With the warming temperatures and extreme rain and drought events that climate change is predicted to bring with increasing frequency and intensity as time passes, decision makers and legislators bear a responsibility to strengthen freshwater protection and resiliency – not weaken it. If this proposal moves forward it will be a precipitous turning point for our future with freshwater in Ontario and beyond.
You will find ORA’s submissions regarding Bill 132 here.
Check out ORA’s speech to the Standing Committee on General Government: Continue reading
These proposals are bad for communities and great for the waterpower industry. The proposed changes do not improve or strengthen the delivery of the government’s mandate to stakeholders and the public, instead it places the protection of the environment, safety and best interests of communities in the hands of the for-profit waterpower industry and individual waterpower facility owners. The proposed changes may cut red tape but at the same time they compromise safeguards that protect public health and wellbeing, safety and the environment.
Below you will find ORA’s 22 November 2019 submission which had great support from several Environmental organizations. When Bill 132 was reported back on 4 December 2019 with no changes to Schedules 9 and 16, ORA submitted a supplemental submission on 5 December. Continue reading
The Government of Ontario is proposing Bill 66, Restoring Ontario’s Competitiveness Act, 2018. It is unacceptable that key environmental protection and legislation that protects the public is under attack.
Schedule 5 of Bill 66 would repeal the Toxics Reduction Act and two regulations. The purpose of the TRA is to prevent pollution and protect human health and the environment by reducing the use and creation of toxic substances and informing Ontarians about toxic substances.
Schedule 10 of this Bill would enable municipalities to simply pass an “open-for-business planning by-law” under the Planning Act, to exempt local development from the application of key components of several important provincial laws, plans and policies, including the:
• Clean Water Act, 2006, Section 39
• Great Lakes Protection Act, 2015, Section 20
• Greenbelt Act, 2005, Section 7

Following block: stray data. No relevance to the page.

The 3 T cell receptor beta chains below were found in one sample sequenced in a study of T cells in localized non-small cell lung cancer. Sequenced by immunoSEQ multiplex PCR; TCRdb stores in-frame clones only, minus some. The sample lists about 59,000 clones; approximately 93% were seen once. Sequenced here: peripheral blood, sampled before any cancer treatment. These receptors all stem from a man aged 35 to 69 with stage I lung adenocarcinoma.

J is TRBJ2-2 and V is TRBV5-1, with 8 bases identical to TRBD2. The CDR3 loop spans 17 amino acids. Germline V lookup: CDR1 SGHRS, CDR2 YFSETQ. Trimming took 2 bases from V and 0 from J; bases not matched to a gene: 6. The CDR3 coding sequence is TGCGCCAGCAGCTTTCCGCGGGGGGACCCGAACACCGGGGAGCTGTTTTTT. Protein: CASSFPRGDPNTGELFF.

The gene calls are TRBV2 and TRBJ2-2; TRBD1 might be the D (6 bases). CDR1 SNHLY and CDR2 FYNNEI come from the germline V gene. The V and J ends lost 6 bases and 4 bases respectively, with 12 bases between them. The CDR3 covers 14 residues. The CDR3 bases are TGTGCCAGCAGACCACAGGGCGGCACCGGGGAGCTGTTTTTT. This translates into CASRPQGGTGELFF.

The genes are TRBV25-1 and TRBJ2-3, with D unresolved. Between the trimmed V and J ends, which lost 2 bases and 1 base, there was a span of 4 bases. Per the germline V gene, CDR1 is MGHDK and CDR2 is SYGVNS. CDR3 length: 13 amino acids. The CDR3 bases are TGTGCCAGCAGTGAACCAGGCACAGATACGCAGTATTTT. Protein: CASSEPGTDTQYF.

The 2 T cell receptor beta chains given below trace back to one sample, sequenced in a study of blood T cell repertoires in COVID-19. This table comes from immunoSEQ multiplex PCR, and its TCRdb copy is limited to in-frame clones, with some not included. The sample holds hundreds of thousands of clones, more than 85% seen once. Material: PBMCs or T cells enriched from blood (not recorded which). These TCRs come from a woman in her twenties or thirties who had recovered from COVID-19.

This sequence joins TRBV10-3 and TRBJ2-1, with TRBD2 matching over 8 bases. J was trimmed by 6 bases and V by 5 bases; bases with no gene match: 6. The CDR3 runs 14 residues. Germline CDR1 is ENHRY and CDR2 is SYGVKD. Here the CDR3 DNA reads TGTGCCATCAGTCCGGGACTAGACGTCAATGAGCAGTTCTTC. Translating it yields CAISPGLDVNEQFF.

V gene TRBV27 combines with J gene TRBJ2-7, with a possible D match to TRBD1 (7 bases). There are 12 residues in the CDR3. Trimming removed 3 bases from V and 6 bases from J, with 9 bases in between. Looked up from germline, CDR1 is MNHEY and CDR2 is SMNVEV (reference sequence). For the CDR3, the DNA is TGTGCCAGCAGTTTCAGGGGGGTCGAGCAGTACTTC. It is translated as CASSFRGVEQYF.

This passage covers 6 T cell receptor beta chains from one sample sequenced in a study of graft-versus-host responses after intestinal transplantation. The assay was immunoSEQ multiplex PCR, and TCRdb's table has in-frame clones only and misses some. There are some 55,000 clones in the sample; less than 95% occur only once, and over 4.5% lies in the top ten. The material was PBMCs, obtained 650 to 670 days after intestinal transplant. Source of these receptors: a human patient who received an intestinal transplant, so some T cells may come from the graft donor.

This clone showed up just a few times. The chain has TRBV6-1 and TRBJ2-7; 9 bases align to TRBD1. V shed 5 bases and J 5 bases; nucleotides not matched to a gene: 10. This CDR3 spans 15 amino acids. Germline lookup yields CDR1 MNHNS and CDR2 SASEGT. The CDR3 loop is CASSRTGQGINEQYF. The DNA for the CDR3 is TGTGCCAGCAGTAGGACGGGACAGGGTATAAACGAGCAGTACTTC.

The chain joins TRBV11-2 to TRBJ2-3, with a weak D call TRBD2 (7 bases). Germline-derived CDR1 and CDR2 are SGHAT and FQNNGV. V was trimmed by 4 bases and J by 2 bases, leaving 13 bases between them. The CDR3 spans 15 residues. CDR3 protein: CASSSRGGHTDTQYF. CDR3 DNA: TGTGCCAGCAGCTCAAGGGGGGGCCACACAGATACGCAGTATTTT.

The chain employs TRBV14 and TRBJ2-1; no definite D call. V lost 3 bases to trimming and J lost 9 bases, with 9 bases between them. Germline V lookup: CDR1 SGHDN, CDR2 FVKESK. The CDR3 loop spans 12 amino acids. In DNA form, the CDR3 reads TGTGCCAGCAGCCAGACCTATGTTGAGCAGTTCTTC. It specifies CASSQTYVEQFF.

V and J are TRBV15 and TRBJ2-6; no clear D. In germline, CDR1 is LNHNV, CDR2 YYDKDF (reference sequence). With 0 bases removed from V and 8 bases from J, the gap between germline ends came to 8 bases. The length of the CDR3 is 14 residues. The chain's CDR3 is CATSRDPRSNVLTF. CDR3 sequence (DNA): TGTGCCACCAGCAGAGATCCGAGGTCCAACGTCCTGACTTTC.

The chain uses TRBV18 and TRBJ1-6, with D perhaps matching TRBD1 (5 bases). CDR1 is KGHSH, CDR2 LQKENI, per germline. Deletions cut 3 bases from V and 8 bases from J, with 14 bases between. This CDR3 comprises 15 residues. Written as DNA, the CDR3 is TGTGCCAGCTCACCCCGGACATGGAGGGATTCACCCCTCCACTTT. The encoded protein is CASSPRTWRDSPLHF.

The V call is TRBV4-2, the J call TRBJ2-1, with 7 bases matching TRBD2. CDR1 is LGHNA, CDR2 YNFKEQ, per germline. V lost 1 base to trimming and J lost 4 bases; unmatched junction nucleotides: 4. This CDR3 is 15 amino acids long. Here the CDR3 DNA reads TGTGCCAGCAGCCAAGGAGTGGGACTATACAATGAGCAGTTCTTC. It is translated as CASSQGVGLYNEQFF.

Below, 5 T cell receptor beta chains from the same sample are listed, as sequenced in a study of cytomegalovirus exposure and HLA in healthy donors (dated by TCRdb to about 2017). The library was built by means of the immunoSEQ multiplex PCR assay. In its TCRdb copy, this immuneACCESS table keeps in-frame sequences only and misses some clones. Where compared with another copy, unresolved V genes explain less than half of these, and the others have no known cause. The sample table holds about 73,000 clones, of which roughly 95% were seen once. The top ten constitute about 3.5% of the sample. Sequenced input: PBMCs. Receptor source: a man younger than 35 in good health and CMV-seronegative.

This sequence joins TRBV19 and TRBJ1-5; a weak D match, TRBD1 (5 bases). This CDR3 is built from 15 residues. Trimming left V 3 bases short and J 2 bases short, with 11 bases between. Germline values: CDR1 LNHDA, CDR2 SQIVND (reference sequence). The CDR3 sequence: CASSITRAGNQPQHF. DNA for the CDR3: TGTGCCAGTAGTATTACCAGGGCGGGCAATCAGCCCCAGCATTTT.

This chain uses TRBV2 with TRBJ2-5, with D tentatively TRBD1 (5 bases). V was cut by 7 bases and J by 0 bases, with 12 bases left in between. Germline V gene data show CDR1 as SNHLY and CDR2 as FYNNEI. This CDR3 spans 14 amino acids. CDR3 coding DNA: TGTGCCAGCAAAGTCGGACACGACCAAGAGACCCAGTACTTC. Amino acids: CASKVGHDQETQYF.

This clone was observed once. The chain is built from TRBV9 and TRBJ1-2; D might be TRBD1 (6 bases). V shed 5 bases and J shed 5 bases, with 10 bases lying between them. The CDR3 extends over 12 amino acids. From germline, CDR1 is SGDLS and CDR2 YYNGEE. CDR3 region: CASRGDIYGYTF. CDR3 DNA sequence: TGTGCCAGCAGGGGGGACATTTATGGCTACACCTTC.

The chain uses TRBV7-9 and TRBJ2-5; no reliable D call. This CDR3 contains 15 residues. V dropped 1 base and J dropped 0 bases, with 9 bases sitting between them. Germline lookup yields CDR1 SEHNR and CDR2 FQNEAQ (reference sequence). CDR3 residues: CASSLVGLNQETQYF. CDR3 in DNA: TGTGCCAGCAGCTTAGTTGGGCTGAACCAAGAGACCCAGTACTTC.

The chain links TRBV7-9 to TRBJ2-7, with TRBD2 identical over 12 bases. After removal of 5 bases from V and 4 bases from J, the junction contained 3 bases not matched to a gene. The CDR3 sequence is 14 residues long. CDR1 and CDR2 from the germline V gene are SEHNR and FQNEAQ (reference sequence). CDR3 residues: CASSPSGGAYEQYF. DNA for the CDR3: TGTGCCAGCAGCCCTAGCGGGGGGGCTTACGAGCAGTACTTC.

• Lake Simcoe Protection Act, 2008, Section 6, and
• Oak Ridges Moraine Conservation Act, 2003, Section 7
Energy East Project Map
ORA has been granted Intervenor Status in the Energy East pipeline asset transfer and Eastern Mainline Project (Project). ORA also submitted comments in the National Energy Board’s (NEB’s) online survey. We write in response to Energy East Pipeline Ltd. and TransCanada Pipeline Limited’s (applicant) 6 July 2016 comment letter regarding the NEB’s review of the Project.
The purpose of the NEB hearings is to provide an opportunity for all concerns to be voiced and examined, so that ultimately an informed decision can be made. This cannot be accomplished if the scope of issues is limited.
Wabagishik Rapids – Vermilion River
MEDIA RELEASE: For Immediate Release: 13 July 2016
10 Ontario Rivers Protected from 19 Hydroelectric Projects
SUDBURY: The Ontario Rivers Alliance (ORA) is celebrating a major victory in the protection of 10 Ontario rivers that have been under threat from 19 proposed hydroelectric projects. Actions taken by the ORA and its members have led to what was considered to be impossible – the termination of 19 Feed-in-Tariff (FIT) Contracts.
In 2011, ORA came into being to address a rash of 87 proposed hydroelectric proposals initiated under the Green Energy Act. The offer of generous incentives to produce power during peak demand hours had proponents rushing to claim access to falls and rapids on rivers all across the province. The number of proposals to actually receive FIT Contracts was soon reduced to 41, and of those, Xeneca Power Development Inc. had secured 19 contracts for projects involving 23 Crown sites on 10 Ontario rivers. Continue reading
Kalamazoo Michigan – Keystone-XL Oil Spill
ORA has specific concerns regarding the environmental impacts of a converted pipeline in the event of an inevitable spill over its lifetime. A spill would have the potential to contaminate, and possibly permanently destroy key sources of drinking water that municipalities and First Nation communities rely on. While ORA is concerned about all spills that would occur, we will specifically address the spills of a larger and more environmentally significant volume that will occur over the life of the pipeline. What follows is an examination of the following questions:
- What is the expected frequency and volume of spills, based on historical data?
- Can the proponent’s proposed design credibly detect, contain, and effectively respond to environmentally significant leaks?
- Does the proponent’s application address the technical issues and risks that could arise from a conversion project that has already been in service for up to 40 years and was not designed to carry crude oil in the first place?
- Are the number of rivers, lakes, streams and wetlands adequately accounted for in the EEP documentation?
- Will the current NEB review process instill stakeholder confidence, and result in credible information on which this government can base its final decision?